The Bloomberg Commodities Index vs. GSCI
While commodities were among the first assets to be traded on public exchanges, the irony is that this early market innovation should be resistant to the latest one: indexing.
Each index takes a rather different approach to resolving this challenge, often leaving investors asking which index is the right choice as either an investment or benchmark.
Unlike stocks and bonds, commodities do not lend themselves to indexing in an immediately intuitive fashion. Common strategies, such as market cap weighting, simply do not have an analogous parallel in the commodities space. After all, imagine trying to define the market cap of lean hogs as an asset!
Confronting this challenge, the S&P GSCI Index (GSCI) and the Bloomberg Commodities Index (BCOM) are the two reigning heavyweights in the commodities space. Each index takes a rather different approach to resolving this challenge, often leaving investors asking which index is the right choice as either an investment or benchmark. By examining how they differ in both concept and in practice, we can see how the two indexes may respond to varying investor requirements.
The foremost dilemma in building a commodities index is trying to figure out the level of importance ascribed to each commodity in the index. Equal weighting, for instance, would put frozen orange juice on par with natural gas, hardly reflective of either investor interest or economic reality. More systematic methods are needed not only to create a reflective basket of commodities as a whole, but also to adapt to changes in the commodities space over time.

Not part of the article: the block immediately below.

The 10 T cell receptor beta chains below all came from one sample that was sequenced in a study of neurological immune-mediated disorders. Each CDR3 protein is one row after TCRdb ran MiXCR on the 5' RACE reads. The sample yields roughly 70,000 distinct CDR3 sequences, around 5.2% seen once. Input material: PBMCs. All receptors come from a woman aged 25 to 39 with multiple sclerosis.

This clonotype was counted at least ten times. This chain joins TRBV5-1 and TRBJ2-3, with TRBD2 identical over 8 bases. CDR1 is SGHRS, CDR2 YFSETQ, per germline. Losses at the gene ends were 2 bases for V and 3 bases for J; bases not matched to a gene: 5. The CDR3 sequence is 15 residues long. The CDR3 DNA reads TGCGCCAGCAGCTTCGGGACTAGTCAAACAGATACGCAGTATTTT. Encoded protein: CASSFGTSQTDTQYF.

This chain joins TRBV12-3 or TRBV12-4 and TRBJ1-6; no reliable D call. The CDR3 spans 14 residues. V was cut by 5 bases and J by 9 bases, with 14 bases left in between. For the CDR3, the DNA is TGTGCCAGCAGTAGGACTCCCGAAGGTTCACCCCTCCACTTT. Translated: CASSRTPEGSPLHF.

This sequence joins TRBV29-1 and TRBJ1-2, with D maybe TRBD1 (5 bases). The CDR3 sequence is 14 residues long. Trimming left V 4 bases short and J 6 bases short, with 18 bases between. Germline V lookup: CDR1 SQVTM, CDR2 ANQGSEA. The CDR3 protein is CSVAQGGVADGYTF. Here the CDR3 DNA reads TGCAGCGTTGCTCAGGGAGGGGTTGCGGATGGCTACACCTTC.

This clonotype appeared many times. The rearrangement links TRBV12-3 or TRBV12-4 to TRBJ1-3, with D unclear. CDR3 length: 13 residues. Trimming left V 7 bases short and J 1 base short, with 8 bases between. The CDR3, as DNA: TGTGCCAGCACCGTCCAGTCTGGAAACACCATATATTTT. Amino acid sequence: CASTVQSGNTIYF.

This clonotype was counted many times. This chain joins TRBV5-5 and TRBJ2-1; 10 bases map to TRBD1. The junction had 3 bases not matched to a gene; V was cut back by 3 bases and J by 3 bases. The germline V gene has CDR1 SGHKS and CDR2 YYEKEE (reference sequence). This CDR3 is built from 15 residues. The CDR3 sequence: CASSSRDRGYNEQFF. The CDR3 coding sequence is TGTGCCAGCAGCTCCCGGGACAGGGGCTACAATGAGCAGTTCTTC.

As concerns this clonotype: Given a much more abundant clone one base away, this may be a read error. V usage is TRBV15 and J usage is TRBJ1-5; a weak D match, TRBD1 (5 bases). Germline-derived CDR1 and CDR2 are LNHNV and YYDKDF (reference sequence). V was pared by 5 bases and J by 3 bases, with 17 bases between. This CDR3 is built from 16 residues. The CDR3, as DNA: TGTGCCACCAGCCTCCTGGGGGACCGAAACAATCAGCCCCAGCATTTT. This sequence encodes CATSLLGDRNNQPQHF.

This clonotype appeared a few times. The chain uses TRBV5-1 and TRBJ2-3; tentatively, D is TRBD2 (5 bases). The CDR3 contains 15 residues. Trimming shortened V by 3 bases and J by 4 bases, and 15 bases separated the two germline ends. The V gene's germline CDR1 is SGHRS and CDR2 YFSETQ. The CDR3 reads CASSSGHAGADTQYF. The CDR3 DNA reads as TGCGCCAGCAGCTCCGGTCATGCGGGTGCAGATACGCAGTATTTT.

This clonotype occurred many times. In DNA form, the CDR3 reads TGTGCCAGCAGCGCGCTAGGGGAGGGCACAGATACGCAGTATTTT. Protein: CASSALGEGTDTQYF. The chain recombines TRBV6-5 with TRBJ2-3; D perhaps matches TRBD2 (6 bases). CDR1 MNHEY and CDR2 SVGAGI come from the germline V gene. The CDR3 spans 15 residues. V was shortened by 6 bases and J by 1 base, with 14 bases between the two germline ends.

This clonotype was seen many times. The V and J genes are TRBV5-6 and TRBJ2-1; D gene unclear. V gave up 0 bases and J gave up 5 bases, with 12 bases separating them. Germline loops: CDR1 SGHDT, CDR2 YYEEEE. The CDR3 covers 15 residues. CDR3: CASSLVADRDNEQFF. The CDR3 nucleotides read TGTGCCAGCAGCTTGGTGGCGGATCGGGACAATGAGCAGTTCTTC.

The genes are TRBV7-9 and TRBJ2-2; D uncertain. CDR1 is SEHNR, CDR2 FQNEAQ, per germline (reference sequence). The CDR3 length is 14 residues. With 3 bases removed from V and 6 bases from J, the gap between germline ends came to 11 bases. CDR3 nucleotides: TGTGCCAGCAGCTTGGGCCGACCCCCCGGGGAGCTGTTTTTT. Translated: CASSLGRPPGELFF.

Commodity Index Snapshot Comparison
|GSCI Index||100% Production||None||Petroleum Focused||24|
|BCOM Index||1/3 Production + 2/3 Liquidity||Individual Minimum 2%, Maximum 15%|
Derivative Maximum 25%, Sector Maximum 33%
The two commonly used frameworks in commodities indexing are production weighting, based on the economic value of the commodities produced, and liquidity weighting, ranking the commodities by how much they are traded. As the example of gold demonstrates, neither model is entirely perfect, for how should one of the least produced but most heavily traded assets be handled? Nonetheless, these are the two building blocks for GSCI and BCOM index construction, with the GSCI using 100% production weighting and BCOM using 1/3 production weighting, 2/3 liquidity weighting. This reliance on liquidity weighting by BCOM in and of itself fosters a more balanced index, as commodities are more evenly traded than they are produced.
Rules, Rules, Rules…
If the choice of weighting schema is the first key difference between the two commodity indices, the use of index constraints is the second. The GSCI index is notable for its unrestrained approach to balancing commodity exposures, allowing the index to float freely as relative levels of production shift. Aside from basic liquidity measures, the only rule built into the index is production weights are based on the average output over the past five years; this requirement prevents one extraordinary year from skewing the index. Consequently, the GSCI is unencumbered in reflecting the often dramatic shifts of the underlying commodities market.
Equal weighting, for instance, would put frozen orange juice on par with natural gas, hardly reflective of either investor interest or economic reality.
In contrast, the BCOM index assumes a much more regimented weighting strategy. Not only are individual commodities capped at a 15% allocation, but all variations on the same commodity are limited to a maximum of 25% (for instance WTI crude and Brent crude). Additionally, no commodity sector, such as energy or livestock, can exceed a 33% allocation, and each commodity must have at least a 2% allocation. These simple rules force the BCOM index into a broadly distributed mold, preventing any one commodity from overtaking the index.